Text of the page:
• Browning 1911 .380 ACP – While the .380 ACP round gets cussed and discussed by many, I enjoy shooting it, especially on the range. Working some of Winchester’s unique Train-and-Defend practice rounds (that hit the same spot as the pricier JHP rounds do), I found perhaps my favorite handgun of the day, the slightly reduced size Browning 1911 frame chambered in .380 ACP. While I love shooting steel, punching paper with this firearm might have been the most fun I had all day.

  • Cabela’s Euro HD 15x56 Binoculars – The premise is simple: build a European quality pair of optics at a “don’t break the bank” kind of price. Cabela’s has answered that challenge for years with its Instinct Euro HD line-up of binoculars and scopes. With the nearby Mud Mountains – and the hope of a big mule deer or two lurking on the range’s sun-bathed slopes – I was able to spend some time putting the big 15X56 set of optics through the paces. While a tripod would have made the glassing experience even better, even hand-held, I could tell this is a powerhouse set of optics at a price that even I can afford.

Okay, there you have it. A few sights, sounds and observations gleaned from the 2015 version of Industry Day at the SHOT Show in Las Vegas.

While the actual “hands-on” experience and the smell of gun smoke on a Las Vegas Valley wind may have ended at the conclusion of Monday’s Industry Day event, there was enough reason to believe that this week’s SHOT Show will make some big promises.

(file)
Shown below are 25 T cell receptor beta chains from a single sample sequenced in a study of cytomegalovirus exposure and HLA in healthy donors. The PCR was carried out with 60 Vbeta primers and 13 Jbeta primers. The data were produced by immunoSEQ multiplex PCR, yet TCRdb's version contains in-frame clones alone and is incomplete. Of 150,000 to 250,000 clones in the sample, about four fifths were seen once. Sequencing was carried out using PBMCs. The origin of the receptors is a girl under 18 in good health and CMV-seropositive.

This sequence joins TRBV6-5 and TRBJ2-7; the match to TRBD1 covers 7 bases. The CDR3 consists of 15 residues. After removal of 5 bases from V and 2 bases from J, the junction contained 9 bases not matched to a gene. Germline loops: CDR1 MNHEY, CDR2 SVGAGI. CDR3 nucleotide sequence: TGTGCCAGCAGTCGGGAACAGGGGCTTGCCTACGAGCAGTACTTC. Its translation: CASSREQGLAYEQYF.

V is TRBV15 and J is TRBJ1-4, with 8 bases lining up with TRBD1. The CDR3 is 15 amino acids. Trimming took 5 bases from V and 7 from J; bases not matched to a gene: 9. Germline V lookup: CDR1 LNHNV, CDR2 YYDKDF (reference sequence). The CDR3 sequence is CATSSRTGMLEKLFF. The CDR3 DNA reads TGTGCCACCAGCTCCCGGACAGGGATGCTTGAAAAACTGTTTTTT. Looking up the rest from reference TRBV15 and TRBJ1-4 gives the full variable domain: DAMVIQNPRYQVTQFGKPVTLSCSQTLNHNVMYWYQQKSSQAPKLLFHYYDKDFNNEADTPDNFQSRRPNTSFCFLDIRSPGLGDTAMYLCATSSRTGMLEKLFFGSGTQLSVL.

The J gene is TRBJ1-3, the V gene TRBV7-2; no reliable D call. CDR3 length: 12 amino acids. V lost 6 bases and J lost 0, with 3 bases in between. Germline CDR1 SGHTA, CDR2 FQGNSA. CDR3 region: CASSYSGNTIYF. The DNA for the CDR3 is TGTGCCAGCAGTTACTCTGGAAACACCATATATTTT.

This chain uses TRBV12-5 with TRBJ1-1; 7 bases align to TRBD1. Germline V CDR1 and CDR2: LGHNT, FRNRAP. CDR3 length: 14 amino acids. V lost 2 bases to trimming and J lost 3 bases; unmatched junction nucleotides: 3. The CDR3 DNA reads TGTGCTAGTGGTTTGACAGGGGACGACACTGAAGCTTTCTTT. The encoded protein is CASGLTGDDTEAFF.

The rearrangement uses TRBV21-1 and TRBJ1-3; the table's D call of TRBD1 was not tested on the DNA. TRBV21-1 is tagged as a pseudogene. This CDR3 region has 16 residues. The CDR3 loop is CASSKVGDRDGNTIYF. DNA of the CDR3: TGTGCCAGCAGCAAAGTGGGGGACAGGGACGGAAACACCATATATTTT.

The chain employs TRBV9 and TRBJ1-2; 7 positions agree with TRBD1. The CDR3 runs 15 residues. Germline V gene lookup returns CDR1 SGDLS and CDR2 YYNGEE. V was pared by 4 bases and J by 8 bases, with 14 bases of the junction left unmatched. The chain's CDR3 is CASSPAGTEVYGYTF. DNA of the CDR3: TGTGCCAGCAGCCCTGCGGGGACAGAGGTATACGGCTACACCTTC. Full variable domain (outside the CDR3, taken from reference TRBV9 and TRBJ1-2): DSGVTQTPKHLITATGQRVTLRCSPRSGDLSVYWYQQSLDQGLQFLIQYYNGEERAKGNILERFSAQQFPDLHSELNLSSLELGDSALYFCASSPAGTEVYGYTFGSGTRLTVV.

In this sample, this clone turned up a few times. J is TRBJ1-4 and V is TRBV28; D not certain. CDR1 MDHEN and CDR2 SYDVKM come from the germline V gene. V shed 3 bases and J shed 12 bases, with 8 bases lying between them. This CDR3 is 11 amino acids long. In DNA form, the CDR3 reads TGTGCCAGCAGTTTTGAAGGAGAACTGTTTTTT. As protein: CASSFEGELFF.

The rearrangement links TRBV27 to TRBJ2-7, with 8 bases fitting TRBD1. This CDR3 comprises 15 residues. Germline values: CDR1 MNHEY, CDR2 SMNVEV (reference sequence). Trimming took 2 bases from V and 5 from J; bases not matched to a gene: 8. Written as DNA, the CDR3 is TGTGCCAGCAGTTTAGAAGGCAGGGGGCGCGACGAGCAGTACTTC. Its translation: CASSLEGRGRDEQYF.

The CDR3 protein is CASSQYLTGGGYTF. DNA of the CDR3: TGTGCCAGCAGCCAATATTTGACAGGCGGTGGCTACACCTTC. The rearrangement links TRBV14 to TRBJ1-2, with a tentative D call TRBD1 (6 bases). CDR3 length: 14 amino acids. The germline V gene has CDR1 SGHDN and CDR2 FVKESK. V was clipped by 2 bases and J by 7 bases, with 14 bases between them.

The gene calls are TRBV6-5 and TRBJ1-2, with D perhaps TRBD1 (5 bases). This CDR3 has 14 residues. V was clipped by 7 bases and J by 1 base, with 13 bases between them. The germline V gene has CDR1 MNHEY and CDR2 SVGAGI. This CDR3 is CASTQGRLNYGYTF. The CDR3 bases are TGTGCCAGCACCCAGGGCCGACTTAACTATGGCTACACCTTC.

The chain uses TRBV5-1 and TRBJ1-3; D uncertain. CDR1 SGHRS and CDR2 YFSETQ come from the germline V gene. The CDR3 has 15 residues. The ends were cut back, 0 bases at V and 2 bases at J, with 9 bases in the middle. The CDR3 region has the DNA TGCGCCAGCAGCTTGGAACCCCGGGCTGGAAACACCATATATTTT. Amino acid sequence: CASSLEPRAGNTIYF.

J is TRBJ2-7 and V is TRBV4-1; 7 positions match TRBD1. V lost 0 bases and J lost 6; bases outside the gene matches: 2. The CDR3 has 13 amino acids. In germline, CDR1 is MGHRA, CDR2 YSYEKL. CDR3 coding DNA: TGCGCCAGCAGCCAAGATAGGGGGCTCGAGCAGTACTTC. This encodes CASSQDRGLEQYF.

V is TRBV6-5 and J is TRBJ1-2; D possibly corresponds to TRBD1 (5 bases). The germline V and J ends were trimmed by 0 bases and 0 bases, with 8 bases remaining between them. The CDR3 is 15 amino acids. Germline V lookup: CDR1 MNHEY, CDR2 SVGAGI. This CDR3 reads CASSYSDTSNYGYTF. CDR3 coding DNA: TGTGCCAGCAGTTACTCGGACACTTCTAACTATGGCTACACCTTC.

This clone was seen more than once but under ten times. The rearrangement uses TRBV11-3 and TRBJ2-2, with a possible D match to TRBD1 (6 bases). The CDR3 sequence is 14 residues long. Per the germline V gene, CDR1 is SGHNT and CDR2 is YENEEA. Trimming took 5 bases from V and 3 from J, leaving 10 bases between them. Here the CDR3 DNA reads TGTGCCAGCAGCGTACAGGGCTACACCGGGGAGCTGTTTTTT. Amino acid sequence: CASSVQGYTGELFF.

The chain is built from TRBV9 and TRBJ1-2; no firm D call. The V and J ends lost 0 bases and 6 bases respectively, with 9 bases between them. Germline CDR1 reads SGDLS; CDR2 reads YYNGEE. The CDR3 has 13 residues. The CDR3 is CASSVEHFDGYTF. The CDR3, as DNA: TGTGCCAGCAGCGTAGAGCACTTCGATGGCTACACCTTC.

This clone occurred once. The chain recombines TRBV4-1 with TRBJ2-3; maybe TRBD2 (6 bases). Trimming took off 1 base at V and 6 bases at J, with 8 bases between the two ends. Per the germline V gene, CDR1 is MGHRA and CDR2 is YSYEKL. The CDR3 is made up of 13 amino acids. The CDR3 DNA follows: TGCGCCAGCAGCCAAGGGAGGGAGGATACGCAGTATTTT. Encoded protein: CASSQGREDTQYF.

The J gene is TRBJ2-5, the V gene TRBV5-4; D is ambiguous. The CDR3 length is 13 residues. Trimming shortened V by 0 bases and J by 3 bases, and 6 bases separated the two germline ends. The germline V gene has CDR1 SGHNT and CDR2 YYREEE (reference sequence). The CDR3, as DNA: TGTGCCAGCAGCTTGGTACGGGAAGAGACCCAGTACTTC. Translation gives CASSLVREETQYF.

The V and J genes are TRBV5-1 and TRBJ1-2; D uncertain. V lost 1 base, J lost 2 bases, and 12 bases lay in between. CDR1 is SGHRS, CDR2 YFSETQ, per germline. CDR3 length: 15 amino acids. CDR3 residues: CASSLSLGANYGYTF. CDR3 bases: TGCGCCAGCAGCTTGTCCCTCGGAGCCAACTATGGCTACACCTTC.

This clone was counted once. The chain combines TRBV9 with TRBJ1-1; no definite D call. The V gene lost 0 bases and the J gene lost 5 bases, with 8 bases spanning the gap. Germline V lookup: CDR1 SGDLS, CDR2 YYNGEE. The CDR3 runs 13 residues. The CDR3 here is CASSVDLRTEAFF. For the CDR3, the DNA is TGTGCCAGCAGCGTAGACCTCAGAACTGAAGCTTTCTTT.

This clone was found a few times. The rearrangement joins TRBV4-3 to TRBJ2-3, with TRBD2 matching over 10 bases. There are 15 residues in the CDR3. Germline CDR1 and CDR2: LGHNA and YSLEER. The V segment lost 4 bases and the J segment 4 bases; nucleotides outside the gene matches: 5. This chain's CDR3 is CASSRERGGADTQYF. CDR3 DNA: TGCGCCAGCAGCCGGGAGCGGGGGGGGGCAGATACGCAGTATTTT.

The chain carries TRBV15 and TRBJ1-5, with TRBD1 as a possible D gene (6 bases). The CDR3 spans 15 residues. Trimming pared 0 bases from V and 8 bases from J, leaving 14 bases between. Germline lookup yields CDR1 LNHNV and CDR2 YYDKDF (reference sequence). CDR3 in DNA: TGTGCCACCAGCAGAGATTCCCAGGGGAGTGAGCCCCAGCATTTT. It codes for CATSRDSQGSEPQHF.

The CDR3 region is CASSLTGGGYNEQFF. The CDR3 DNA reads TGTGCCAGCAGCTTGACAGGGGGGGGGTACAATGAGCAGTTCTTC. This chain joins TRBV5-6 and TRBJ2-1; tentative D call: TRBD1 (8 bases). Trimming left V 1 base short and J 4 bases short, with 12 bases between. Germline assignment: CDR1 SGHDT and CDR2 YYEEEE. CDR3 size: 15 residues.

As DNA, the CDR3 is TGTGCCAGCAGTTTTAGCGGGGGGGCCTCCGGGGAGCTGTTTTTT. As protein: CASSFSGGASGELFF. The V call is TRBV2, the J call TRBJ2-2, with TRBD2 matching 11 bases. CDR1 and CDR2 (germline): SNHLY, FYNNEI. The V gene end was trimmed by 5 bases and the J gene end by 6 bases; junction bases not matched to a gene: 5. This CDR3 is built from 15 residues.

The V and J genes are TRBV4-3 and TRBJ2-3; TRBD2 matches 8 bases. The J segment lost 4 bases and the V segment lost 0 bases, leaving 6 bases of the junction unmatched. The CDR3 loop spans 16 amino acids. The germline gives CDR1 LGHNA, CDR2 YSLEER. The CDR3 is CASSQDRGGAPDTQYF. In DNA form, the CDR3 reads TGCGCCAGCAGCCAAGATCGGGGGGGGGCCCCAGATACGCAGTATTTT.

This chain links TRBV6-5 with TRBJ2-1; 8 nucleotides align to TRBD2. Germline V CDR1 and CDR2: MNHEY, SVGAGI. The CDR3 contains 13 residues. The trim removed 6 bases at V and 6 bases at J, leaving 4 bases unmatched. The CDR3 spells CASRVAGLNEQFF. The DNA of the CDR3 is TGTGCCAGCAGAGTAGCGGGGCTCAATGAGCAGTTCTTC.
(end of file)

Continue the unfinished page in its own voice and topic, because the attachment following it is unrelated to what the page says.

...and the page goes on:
Promises that will bring out plenty of new products, some amazing technology and a plethora of new innovations that cause more than a few of us to have some “why didn’t I think of that” moments.

Fortunately for you the reader, what happens here in Vegas at the 2015 SHOT Show will not stay secret here in Vegas. Because we here at plan to bring you all of the latest in SHOT Show news, on-the-floor stories, wealth of new products and thoughts and advice straight from the mouths of Outdoor Channel television hosts and celebrities that are here in droves.

It’s time for the SHOT Show 2015 to begin. Come along with us for what promises to be a grand ride.